The history of every nation contains several symbolic milestones. Lithuania appeared in the history of Europe in the 13th century as a politically active state conducting, at first, its administration in written Latin, Old Slavonic and German. But the maturity of a national culture is usually associated with the time at which oral tradition is replaced by the written and printed word. The earliest known Lithuanian manuscripts date back to the beginning of the 16th century, while the first printed book in Lithuanian, Martynas Mosvidius' (Lith. ) Catechismus, was published in Königsberg in 1547.
What is the significance of this event viewed in a wider perspective, especially if we bear in mind that at the time the written traditions of the neighbouring nations - the Poland, Russia and Germany - were already both well developed and rich? Several answers come to mind. As is evident from the critical sources, the clash of different cultures is reflected: in the Catechismus we see pagan Lithuania's beliefs cross with Christianity, Catholicism with Protestantism, Polish influences with German pressures, political intentions with cultural aspirations. By its very nature, a cultural event of this kind is bound to hold great tensions, but Catechismus also represents a dialogue of European cultures. In the latter sense the book is interesting also for the study it affords of the cultural traditions that shaped it. Yet the publication of the first book in Lithuanian was also an act that bore witness to the determination of Lithuanians to look to the West rather than East by adopting the Roman alphabet and joining the written traditions of Western Europe. (Political decisions had already been taken before by accepting Christianity, but these had not yet become the foundations of national culture.) Finally, the appearance of the first book in Lithuanian showed Lithuania’s determination to build her own culture distinct from and resistant to the overwhelming Polish and German influence.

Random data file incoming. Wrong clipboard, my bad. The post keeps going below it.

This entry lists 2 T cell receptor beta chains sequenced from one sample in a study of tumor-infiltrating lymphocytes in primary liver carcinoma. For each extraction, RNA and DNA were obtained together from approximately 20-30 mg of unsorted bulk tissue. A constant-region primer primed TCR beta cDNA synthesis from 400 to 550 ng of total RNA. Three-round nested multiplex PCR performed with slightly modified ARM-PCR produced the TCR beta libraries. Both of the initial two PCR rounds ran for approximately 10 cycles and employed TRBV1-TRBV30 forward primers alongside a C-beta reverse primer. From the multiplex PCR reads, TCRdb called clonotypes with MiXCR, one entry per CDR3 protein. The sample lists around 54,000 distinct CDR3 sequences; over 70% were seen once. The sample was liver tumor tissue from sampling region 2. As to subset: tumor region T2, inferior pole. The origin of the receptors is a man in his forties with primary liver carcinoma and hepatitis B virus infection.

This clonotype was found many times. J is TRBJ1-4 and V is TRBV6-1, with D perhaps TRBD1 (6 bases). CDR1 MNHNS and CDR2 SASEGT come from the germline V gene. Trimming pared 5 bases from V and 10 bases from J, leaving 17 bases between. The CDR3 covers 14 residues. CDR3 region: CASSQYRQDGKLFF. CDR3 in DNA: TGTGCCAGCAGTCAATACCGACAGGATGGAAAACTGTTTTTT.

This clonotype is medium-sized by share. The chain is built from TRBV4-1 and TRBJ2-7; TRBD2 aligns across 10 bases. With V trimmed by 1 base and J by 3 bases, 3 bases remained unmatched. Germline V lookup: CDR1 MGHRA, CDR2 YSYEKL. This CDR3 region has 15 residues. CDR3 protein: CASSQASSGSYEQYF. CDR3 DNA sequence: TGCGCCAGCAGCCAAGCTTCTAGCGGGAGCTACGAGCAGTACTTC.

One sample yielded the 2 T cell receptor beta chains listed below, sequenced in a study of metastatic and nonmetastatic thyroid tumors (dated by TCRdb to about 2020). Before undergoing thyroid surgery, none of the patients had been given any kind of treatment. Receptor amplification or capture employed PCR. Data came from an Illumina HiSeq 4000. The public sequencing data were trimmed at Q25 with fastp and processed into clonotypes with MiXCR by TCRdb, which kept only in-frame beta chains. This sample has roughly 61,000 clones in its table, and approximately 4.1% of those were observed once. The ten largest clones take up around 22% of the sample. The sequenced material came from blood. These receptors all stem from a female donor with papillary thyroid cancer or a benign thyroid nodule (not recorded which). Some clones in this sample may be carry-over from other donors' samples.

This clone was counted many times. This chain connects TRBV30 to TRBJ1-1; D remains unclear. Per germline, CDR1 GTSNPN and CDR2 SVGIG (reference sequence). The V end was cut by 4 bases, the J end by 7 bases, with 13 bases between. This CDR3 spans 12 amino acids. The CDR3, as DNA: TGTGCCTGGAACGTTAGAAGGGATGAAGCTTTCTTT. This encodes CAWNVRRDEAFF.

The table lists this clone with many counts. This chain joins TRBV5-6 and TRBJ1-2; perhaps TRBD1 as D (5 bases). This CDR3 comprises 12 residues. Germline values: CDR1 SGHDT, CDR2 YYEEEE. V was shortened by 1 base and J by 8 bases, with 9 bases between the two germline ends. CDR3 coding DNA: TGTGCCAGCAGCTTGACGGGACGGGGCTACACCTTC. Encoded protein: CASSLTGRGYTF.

Such acts of determination are crucial to the independent existence and survival of a small nation. For Lithuanians their first book become an important symbol of resistance to a number of political and military occupations, because it demonstrated the depth and continuity of their national history and the right of the nation to determine its own destiny.
Such acts of determination are very important in order to ensure the possibilities for the independent existence and subsequent survival of a small nation. For Lithuanians their first book became an important symbol of resistance to various political occupations, including the resistance to Soviet ideology, because the first book demonstrated the depth and continuity of national history and the right of the nation to determine its own destiny.